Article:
Diane Sanfilippo: Here, here.

Cassy Joy: Ok. You good with that boo, boo? {laughs}

Diane Sanfilippo: Yea girl.

7. Using tests as a good leader [47:39]

Cassy Joy: Ok. Next question. Jo Cooks and Lifts. “How do you use different personality tests to get the best work out of your team without feeling like you’re manipulating them or the outcome?” What do you think?

Diane Sanfilippo: Oh, so this is a good one. I feel like we’ve touched on this a little bit along the way. But if look at my team, who has apparently broken down into pretty much we’re dealing with 9s and 6s right now. {laughs} Which is so funny to me, to see how that happens. And would you guess that an 8 would be doing well with so many 9s? No, you wouldn’t, right? Because you would think; wouldn’t an 8 want a bunch of 3s on their team? Someone who is going to match their intensity. And I’m like; actually, I enjoy the grounding calming nature for the most part. Not that everyone is grounding and calming every moment. But they kind of force me to simmer down. You know?

So how do you use them to get the best out of your team without manipulating? I honestly use it as a way to view something from someone else’s point of view. So, having more empathy. This is something that over the last couple of years; I mean, it is my growth 100%, to stop expecting people to work the way I do. Stop expecting them to be driven in the same ways or by the same things that I am. Besides the part of, this is my company and so as the owner, you’re always going to have a different work ethic or view or what have you.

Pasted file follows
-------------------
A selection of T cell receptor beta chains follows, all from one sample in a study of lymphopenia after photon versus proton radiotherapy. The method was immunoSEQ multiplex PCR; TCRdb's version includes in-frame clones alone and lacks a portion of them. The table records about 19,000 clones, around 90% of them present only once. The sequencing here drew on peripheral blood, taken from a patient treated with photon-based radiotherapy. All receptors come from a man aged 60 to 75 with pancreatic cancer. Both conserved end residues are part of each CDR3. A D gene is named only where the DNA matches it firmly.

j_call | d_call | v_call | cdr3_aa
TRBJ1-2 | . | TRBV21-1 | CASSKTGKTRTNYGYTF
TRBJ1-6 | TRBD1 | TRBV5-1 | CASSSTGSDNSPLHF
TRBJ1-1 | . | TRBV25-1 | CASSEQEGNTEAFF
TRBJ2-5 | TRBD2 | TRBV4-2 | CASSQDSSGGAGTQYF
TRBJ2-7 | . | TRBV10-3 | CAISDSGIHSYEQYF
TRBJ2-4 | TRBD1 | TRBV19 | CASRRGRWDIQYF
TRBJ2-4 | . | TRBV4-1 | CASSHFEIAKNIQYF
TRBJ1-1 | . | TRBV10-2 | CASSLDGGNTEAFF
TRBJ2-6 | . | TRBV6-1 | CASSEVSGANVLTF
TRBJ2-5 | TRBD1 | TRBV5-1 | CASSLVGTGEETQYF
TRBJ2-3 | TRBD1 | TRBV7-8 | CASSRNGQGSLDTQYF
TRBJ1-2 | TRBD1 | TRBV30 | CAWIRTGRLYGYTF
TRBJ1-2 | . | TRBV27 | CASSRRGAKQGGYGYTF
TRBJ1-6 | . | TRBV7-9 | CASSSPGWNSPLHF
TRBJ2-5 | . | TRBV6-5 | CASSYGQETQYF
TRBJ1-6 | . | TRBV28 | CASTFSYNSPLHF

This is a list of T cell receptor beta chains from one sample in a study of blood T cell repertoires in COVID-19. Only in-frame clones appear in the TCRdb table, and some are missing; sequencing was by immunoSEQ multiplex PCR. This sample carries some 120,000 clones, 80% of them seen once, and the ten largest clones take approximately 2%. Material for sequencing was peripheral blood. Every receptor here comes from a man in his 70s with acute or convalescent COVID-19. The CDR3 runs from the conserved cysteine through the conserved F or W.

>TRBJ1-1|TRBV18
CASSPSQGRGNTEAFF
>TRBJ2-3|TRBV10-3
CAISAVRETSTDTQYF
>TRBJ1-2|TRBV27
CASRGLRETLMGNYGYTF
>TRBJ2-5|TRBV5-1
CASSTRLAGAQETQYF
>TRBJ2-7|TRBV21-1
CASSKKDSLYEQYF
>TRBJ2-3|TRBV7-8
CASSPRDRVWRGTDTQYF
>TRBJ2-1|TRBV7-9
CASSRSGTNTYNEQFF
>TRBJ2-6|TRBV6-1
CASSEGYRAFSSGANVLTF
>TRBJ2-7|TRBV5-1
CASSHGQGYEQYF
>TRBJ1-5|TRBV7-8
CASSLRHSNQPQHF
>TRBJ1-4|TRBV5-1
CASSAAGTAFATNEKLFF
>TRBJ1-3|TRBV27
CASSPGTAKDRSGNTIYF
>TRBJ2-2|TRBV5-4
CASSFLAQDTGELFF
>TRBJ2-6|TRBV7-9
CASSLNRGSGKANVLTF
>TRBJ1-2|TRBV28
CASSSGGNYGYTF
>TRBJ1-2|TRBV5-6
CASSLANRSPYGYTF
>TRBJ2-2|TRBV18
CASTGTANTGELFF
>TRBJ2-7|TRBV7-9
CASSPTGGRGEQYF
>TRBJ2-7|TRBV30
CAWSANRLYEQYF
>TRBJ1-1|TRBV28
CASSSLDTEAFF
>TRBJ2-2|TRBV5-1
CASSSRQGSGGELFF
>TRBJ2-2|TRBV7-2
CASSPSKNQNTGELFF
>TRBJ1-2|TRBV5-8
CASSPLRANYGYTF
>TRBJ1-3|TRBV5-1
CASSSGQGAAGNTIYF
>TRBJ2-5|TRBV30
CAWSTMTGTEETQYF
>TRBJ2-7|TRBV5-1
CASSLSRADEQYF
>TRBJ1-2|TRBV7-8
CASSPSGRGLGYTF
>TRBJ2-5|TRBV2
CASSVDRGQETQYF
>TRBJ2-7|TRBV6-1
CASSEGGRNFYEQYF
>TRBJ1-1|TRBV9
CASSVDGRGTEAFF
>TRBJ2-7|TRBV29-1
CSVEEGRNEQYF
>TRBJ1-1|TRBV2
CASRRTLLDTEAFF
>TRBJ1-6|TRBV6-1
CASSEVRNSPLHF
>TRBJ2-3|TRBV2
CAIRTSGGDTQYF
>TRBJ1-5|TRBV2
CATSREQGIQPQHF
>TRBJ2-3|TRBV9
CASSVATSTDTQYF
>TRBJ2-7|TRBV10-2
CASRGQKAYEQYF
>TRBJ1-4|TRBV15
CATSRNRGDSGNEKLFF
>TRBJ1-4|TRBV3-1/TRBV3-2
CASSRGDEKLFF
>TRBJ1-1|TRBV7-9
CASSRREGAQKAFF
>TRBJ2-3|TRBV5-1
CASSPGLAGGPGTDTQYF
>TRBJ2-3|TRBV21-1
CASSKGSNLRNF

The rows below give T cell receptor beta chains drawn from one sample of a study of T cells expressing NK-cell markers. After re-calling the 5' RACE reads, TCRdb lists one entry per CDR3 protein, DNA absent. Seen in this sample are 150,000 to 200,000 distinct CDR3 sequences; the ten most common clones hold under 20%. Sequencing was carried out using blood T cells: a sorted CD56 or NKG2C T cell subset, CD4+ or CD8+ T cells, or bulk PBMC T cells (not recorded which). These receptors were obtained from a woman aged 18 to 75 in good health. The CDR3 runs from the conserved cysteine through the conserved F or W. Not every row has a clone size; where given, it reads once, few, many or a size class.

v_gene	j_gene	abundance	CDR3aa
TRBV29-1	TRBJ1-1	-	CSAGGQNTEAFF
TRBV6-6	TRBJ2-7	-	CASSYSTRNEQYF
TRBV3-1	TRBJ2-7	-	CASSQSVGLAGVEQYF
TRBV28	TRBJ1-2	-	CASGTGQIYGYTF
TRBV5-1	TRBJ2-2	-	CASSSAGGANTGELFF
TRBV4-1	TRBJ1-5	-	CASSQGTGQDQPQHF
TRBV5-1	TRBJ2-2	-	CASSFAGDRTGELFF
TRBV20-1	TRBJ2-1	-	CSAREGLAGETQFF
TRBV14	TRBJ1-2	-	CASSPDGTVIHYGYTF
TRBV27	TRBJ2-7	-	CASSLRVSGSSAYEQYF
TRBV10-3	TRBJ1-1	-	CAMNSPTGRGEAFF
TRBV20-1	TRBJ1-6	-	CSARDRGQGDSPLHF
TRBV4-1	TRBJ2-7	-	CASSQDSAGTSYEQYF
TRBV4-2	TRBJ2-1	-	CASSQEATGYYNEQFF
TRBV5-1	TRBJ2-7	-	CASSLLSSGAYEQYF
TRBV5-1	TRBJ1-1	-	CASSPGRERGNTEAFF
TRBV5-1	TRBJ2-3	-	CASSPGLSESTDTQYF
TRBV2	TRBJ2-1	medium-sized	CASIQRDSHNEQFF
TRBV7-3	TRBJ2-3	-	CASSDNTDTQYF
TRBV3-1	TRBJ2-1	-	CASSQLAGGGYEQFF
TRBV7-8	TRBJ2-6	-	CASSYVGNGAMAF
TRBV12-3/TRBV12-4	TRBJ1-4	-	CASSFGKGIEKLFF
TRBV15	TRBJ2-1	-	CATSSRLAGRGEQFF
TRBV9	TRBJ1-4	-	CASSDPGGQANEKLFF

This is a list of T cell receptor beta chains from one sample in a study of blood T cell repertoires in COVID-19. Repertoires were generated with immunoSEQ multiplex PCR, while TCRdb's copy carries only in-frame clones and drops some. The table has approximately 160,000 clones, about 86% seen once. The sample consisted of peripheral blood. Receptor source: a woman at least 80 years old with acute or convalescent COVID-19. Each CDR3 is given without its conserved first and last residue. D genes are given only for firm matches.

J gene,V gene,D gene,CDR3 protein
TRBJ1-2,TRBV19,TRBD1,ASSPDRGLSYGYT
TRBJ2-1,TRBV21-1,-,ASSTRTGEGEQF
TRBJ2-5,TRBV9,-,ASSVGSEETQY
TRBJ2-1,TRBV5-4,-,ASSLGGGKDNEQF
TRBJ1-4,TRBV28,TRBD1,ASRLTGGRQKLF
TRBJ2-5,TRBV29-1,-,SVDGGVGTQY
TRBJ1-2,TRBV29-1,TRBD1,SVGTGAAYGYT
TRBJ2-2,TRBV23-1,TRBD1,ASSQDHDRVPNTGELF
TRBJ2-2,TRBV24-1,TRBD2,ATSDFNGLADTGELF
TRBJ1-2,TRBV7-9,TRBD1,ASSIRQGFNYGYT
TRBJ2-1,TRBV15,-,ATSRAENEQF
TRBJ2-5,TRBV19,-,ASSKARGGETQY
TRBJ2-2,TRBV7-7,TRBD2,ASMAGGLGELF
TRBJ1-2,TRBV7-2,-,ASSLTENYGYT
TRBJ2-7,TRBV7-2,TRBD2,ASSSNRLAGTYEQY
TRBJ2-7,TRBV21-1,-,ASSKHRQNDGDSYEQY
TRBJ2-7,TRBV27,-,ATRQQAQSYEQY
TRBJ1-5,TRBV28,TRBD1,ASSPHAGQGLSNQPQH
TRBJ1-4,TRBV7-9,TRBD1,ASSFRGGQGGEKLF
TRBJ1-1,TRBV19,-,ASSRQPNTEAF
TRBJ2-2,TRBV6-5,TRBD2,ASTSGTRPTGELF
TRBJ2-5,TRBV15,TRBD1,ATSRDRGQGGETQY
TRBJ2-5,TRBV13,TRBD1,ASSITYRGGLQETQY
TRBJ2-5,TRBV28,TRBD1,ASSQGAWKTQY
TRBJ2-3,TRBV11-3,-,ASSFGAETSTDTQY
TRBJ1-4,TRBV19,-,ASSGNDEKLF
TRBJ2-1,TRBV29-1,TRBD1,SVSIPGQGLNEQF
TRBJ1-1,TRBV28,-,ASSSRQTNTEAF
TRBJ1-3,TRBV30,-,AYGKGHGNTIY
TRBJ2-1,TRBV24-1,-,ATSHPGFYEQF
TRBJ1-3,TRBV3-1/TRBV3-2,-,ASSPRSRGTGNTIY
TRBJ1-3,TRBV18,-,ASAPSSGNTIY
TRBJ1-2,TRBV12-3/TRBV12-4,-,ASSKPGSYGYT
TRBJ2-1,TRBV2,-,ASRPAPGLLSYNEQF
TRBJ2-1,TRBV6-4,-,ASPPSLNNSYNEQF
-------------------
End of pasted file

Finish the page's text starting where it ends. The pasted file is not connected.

Aside from that, I have shifted my mindset to look at the different people on my team and think about; how do I want them to feel in their job? And I don’t want them to feel like they’re constantly failing because I can see the way that I was leading maybe 5 years ago would have led to some of that. That my expectations are always high, too high, unrealistic. And not everyone on the team is always voicing; Diane, this is unrealistic. I can’t do this. This is too much for today or this week. Knowing that some of these personality types are not going to say no that quickly. But being sensitive to that.

And again, become more empathetic to recognizing; I want the people who work with me to be happy and fulfilled and to be choosing this work at least 80% of it. We’re all going to have at least 20% of the poop work we don’t want to do. {laughs}

But that’s what I use it for. To get the best out of my team. I really like to look at; how is their role aligning with the way that they show up in the world. And how can I better present; I hate to use the word demands, but my demands. My requests of them. How can I better present my requests of them, or tasks I need them to complete, in a way that feels good for them.

Ultimately, this is a little bit of the Danielle LaPorte stuff, if you’ve ever seen her work. Where she asks the question, when somebody is using a planner or planning their life for the year. How do you want to feel? And focused and calm has been a big thing for me. And I don’t just want to feel that, I want my whole team to feel that. I want them to feel like they know what’s expected of them. That they are not constantly failing on what they’re delivering for me. That they can be successful at what they’re doing so that they build confidence. That’s how I want them to feel. So I can use these tests and their types to figure out how to approach them, knowing that some people are naturally inclined to managing projects. Some people are naturally inclined to needing a little more time and space for certain decisions. All of those things. I think just makes you a better leader so you can create a better environment for everyone that you’re working with.